Opinion: The Middle East’s Problems Are Ours
Chaos is engulfing the Middle East and North Africa. Islamicist militias have just captured the international airport outside Tripoli, Libya’s capital, after a protracted struggle.
More accurately, we should refer to “what once was Libya,” because the country’s collapse is now so advanced that its nominal government is almost invisible. U.S. diplomats withdrew from Tripoli last month, memories of Benghazi Sept. 11, 2012, front and center.
And now we hear that Egypt and the UAE have intervened in Libya militarily without telling us first, an almost unprecedented action by U.S. allies.
We are still reeling from James Foley’s barbaric murder, but his tragedy has a larger import. Much of the region has lost any semblance of basic law and order. Nonetheless, already we hear Americans saying, as Neville Chamberlain did of Czechoslovakia in 1938, that it involves “a quarrel in a far away country between people of whom we know nothing.”
Inevitably, however, like it or not, the Middle East’s problems will become our problems.
Libya’s fragmentation is merely one example. Iraq was already fissioning into three separate states, and Syria’s hostilities launched it toward partition over three years ago. Both nations’ descents have been accelerated by U.S. inattention.
Today’s rise of the “Islamic State” (previously ISIS) is the next logical step: As existing nations are dismembered, new ones arise from the pieces.
There is more. Somalia’s national government effectively disintegrated 25 years ago, replaced by Islamist militias and modern-day pirates. Yemen remains convulsed by tribal and regional warfare, its capital now besieged by Houthi rebels. Sudan and the newly independent South Sudan are constantly at risk of new hostilities between them.
Egypt has largely lost control of the Sinai Peninsula to terrorists and smugglers, benefitting Hamas in Gaza. Egypt’s military government is again cracking down hard on the Muslim Brotherhood, but given its long history of resilience, no one should believe it is finished for good.
Nigeria’s Boko Haram is kidnapping Christians and attacking government offices, and terrorists roam freely throughout Mali, Niger and southern Algeria.
Such anarchic conditions provide safe havens for terrorists, warlords and thugs. While for now the chaos is localized, the risk is very real it will spread to the oil-rich Arabian Peninsula and beyond.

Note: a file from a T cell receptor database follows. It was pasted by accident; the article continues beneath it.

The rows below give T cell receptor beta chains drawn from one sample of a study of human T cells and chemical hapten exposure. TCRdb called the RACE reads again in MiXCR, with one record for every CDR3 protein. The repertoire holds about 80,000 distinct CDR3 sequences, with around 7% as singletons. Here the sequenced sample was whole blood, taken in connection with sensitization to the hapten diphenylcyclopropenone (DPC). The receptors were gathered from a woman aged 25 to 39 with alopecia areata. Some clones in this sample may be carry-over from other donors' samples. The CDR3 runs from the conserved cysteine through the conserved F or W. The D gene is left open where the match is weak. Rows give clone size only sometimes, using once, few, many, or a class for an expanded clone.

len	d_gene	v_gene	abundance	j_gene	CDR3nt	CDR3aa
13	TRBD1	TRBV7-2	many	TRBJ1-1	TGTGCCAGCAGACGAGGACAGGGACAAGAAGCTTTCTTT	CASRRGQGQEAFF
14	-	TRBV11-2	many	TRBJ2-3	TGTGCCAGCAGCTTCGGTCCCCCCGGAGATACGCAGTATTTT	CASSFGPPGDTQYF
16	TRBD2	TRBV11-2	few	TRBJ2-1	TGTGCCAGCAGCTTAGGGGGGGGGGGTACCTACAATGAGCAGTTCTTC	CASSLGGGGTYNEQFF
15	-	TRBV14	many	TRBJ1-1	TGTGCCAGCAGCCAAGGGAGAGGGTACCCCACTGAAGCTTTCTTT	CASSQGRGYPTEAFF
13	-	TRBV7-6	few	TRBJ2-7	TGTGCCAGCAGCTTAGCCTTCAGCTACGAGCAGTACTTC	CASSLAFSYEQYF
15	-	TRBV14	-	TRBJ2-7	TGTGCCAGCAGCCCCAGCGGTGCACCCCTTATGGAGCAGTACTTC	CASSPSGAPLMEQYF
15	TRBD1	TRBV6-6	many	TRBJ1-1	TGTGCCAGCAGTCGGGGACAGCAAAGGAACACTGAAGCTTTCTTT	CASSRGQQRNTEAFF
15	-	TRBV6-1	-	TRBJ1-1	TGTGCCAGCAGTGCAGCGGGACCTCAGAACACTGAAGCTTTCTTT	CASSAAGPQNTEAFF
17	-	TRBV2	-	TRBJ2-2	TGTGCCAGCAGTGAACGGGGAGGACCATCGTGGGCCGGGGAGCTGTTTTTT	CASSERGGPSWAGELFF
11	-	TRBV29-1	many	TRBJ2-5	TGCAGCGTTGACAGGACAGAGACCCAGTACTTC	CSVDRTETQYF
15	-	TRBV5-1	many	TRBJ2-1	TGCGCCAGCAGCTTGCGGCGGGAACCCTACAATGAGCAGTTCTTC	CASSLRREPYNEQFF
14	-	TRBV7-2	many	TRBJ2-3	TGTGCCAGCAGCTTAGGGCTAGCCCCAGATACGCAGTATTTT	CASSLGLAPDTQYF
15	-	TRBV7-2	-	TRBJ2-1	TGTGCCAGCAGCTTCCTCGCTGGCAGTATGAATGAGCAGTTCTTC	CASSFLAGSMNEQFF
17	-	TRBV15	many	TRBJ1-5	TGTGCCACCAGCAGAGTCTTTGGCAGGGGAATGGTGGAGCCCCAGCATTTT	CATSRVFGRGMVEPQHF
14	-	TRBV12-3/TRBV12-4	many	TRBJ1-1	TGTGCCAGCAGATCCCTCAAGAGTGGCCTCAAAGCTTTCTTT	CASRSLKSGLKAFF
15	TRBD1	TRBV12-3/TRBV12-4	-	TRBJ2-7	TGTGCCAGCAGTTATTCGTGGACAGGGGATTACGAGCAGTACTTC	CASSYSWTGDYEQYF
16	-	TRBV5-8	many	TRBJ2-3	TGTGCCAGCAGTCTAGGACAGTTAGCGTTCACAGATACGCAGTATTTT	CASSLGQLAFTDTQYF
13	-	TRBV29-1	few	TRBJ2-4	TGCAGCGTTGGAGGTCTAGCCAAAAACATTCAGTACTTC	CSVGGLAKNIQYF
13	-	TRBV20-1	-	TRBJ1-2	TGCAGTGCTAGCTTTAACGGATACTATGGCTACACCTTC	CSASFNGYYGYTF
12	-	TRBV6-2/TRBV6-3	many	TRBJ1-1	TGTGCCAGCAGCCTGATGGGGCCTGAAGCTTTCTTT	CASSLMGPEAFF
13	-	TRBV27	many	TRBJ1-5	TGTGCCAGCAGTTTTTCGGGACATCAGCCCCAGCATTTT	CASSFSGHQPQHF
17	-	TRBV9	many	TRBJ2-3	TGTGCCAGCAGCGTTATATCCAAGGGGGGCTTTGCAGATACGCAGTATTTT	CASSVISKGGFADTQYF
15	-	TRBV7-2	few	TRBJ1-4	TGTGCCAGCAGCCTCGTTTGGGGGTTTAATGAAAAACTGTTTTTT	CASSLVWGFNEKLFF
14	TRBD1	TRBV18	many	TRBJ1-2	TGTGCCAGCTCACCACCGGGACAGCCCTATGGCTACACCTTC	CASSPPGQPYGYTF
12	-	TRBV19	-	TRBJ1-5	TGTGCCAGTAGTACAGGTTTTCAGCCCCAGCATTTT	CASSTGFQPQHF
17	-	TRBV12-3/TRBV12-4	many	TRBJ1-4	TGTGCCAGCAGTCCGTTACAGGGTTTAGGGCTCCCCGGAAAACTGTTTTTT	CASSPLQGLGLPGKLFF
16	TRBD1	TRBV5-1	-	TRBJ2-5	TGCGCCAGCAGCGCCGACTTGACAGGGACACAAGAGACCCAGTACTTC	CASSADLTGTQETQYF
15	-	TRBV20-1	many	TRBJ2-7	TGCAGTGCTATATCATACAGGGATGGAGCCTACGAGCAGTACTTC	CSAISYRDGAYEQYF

If the region’s oil production is seriously disrupted, or worse, falls into the hands of radical regimes, as is already true in Iran, America’s economy will be seriously threatened — whether or not they ever launch terrorist attacks against our homeland.
Yet as Middle Eastern disorder grows, America has remained largely passive. Indeed, President Obama previously trumpeted that he was “pivoting” from the region toward Asia. Accordingly, his administration had withdrawn our military forces from Iraq, and is poised to do so in Afghanistan.
Instead of actively working to protect U.S. interests across the region, Obama focused on two delusions: First, trying to negotiate Iran’s ayatollahs out of their nuclear-weapons program; and second, believing that a stable and secure peace was possible between Israel and Palestinians dominated by Hamas terrorists and the corrupt, incompetent Palestinian Authority.
In pursuing these unachievable, unrealistic goals (while displaying inept diplomacy), one might say Obama has been fiddling around. One can certainly say that the Middle East and North Africa are burning.
What the United States should do first is expunge the notion that we have the luxury of pivoting anywhere. Whether Obama appreciates it or not, America’s interests are global and our attention span and capabilities must be global as well.
Active U.S. involvement is necessary on a continuing basis, not just when the fire erupts, because then it is too late to prevent significant damage. We are not talking here solely or even primarily about military power, but rather sustained political attention and leadership. Advancing U.S. interests requires large amounts of hard, often tedious work — “gardening,” as former Secretary of State George Shultz called the unglamorous job of preventing crises before they emerge.
America immediately needs a vigorous public debate over our involvement in the Middle East, and indeed in the world at large.
We have too long suffered under the perception that voters do not care about these issues because foreign affairs do not directly affect our way of life here at home. This erroneous and dangerous belief, fed by our President, must change.
Bolton, former U.S. ambassador to the United Nations, is a senior fellow at the American Enterprise Institute. This article was originally published by the New York Daily News.